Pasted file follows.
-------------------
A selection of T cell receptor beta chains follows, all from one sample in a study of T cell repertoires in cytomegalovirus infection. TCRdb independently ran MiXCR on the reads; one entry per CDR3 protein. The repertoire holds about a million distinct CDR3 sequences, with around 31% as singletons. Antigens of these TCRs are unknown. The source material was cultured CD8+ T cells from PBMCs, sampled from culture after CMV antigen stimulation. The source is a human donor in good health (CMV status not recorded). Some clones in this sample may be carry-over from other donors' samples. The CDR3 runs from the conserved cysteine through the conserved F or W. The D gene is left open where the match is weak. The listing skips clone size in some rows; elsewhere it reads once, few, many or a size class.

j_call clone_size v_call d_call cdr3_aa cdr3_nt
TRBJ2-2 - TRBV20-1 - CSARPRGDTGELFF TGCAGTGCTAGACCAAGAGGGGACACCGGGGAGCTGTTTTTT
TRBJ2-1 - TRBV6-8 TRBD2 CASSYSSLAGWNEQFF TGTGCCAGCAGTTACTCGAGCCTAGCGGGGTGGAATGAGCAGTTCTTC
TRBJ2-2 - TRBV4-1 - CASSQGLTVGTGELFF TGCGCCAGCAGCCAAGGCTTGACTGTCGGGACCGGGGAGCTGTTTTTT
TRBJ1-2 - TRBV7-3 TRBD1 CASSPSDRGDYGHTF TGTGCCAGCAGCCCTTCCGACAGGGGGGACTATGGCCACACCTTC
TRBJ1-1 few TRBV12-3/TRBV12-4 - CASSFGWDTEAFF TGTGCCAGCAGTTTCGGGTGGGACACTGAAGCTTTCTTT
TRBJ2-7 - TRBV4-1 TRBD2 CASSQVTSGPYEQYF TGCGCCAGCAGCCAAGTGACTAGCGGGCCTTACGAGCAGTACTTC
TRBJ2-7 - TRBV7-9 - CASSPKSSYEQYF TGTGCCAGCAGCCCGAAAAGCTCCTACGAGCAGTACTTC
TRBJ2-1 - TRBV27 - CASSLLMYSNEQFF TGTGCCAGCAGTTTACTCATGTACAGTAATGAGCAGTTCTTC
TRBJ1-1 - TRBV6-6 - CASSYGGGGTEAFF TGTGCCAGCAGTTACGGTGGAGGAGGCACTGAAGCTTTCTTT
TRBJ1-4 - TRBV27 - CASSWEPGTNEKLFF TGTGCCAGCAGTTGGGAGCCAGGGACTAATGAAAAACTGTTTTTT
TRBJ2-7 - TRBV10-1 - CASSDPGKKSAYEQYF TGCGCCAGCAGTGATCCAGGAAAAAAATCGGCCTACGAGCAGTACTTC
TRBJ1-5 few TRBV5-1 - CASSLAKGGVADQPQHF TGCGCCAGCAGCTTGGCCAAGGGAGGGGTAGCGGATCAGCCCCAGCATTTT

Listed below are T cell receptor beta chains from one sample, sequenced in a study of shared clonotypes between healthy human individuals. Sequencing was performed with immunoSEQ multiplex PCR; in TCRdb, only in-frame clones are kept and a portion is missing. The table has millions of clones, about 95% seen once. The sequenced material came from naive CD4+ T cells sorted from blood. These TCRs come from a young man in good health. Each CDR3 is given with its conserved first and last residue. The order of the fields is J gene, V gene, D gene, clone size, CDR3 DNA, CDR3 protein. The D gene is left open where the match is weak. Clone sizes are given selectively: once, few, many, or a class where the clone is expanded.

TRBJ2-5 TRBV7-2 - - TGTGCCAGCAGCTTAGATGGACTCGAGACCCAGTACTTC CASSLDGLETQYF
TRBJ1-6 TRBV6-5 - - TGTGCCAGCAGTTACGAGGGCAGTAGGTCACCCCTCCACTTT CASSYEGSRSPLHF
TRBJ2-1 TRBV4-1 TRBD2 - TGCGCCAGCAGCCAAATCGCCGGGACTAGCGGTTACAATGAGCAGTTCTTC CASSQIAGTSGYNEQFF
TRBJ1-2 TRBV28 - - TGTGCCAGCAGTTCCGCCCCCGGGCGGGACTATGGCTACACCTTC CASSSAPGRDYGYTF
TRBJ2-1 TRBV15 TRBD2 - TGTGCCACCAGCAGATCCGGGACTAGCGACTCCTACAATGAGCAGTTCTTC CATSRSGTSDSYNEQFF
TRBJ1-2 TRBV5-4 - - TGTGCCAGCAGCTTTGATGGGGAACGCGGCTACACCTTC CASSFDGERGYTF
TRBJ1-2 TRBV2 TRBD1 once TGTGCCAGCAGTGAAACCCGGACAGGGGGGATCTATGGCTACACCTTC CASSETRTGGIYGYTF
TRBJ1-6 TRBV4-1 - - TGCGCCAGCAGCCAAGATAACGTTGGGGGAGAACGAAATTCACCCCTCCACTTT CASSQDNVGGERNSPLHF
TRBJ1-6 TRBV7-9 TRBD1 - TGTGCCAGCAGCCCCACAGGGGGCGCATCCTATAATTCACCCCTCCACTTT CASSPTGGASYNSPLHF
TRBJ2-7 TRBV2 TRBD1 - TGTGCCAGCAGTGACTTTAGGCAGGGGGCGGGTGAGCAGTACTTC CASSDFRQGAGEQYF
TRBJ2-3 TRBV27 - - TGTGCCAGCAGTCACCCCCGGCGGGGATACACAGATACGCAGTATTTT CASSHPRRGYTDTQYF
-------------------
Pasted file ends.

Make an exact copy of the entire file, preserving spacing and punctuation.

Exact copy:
A selection of T cell receptor beta chains follows, all from one sample in a study of T cell repertoires in cytomegalovirus infection. TCRdb independently ran MiXCR on the reads; one entry per CDR3 protein. The repertoire holds about a million distinct CDR3 sequences, with around 31% as singletons. Antigens of these TCRs are unknown. The source material was cultured CD8+ T cells from PBMCs, sampled from culture after CMV antigen stimulation. The source is a human donor in good health (CMV status not recorded). Some clones in this sample may be carry-over from other donors' samples. The CDR3 runs from the conserved cysteine through the conserved F or W. The D gene is left open where the match is weak. The listing skips clone size in some rows; elsewhere it reads once, few, many or a size class.

j_call clone_size v_call d_call cdr3_aa cdr3_nt
TRBJ2-2 - TRBV20-1 - CSARPRGDTGELFF TGCAGTGCTAGACCAAGAGGGGACACCGGGGAGCTGTTTTTT
TRBJ2-1 - TRBV6-8 TRBD2 CASSYSSLAGWNEQFF TGTGCCAGCAGTTACTCGAGCCTAGCGGGGTGGAATGAGCAGTTCTTC
TRBJ2-2 - TRBV4-1 - CASSQGLTVGTGELFF TGCGCCAGCAGCCAAGGCTTGACTGTCGGGACCGGGGAGCTGTTTTTT
TRBJ1-2 - TRBV7-3 TRBD1 CASSPSDRGDYGHTF TGTGCCAGCAGCCCTTCCGACAGGGGGGACTATGGCCACACCTTC
TRBJ1-1 few TRBV12-3/TRBV12-4 - CASSFGWDTEAFF TGTGCCAGCAGTTTCGGGTGGGACACTGAAGCTTTCTTT
TRBJ2-7 - TRBV4-1 TRBD2 CASSQVTSGPYEQYF TGCGCCAGCAGCCAAGTGACTAGCGGGCCTTACGAGCAGTACTTC
TRBJ2-7 - TRBV7-9 - CASSPKSSYEQYF TGTGCCAGCAGCCCGAAAAGCTCCTACGAGCAGTACTTC
TRBJ2-1 - TRBV27 - CASSLLMYSNEQFF TGTGCCAGCAGTTTACTCATGTACAGTAATGAGCAGTTCTTC
TRBJ1-1 - TRBV6-6 - CASSYGGGGTEAFF TGTGCCAGCAGTTACGGTGGAGGAGGCACTGAAGCTTTCTTT
TRBJ1-4 - TRBV27 - CASSWEPGTNEKLFF TGTGCCAGCAGTTGGGAGCCAGGGACTAATGAAAAACTGTTTTTT
TRBJ2-7 - TRBV10-1 - CASSDPGKKSAYEQYF TGCGCCAGCAGTGATCCAGGAAAAAAATCGGCCTACGAGCAGTACTTC
TRBJ1-5 few TRBV5-1 - CASSLAKGGVADQPQHF TGCGCCAGCAGCTTGGCCAAGGGAGGGGTAGCGGATCAGCCCCAGCATTTT

Listed below are T cell receptor beta chains from one sample, sequenced in a study of shared clonotypes between healthy human individuals. Sequencing was performed with immunoSEQ multiplex PCR; in TCRdb, only in-frame clones are kept and a portion is missing. The table has millions of clones, about 95% seen once. The sequenced material came from naive CD4+ T cells sorted from blood. These TCRs come from a young man in good health. Each CDR3 is given with its conserved first and last residue. The order of the fields is J gene, V gene, D gene, clone size, CDR3 DNA, CDR3 protein. The D gene is left open where the match is weak. Clone sizes are given selectively: once, few, many, or a class where the clone is expanded.

TRBJ2-5 TRBV7-2 - - TGTGCCAGCAGCTTAGATGGACTCGAGACCCAGTACTTC CASSLDGLETQYF
TRBJ1-6 TRBV6-5 - - TGTGCCAGCAGTTACGAGGGCAGTAGGTCACCCCTCCACTTT CASSYEGSRSPLHF
TRBJ2-1 TRBV4-1 TRBD2 - TGCGCCAGCAGCCAAATCGCCGGGACTAGCGGTTACAATGAGCAGTTCTTC CASSQIAGTSGYNEQFF
TRBJ1-2 TRBV28 - - TGTGCCAGCAGTTCCGCCCCCGGGCGGGACTATGGCTACACCTTC CASSSAPGRDYGYTF
TRBJ2-1 TRBV15 TRBD2 - TGTGCCACCAGCAGATCCGGGACTAGCGACTCCTACAATGAGCAGTTCTTC CATSRSGTSDSYNEQFF
TRBJ1-2 TRBV5-4 - - TGTGCCAGCAGCTTTGATGGGGAACGCGGCTACACCTTC CASSFDGERGYTF
TRBJ1-2 TRBV2 TRBD1 once TGTGCCAGCAGTGAAACCCGGACAGGGGGGATCTATGGCTACACCTTC CASSETRTGGIYGYTF
TRBJ1-6 TRBV4-1 - - TGCGCCAGCAGCCAAGATAACGTTGGGGGAGAACGAAATTCACCCCTCCACTTT CASSQDNVGGERNSPLHF
TRBJ1-6 TRBV7-9 TRBD1 - TGTGCCAGCAGCCCCACAGGGGGCGCATCCTATAATTCACCCCTCCACTTT CASSPTGGASYNSPLHF
TRBJ2-7 TRBV2 TRBD1 - TGTGCCAGCAGTGACTTTAGGCAGGGGGCGGGTGAGCAGTACTTC CASSDFRQGAGEQYF
TRBJ2-3 TRBV27 - - TGTGCCAGCAGTCACCCCCGGCGGGGATACACAGATACGCAGTATTTT CASSHPRRGYTDTQYF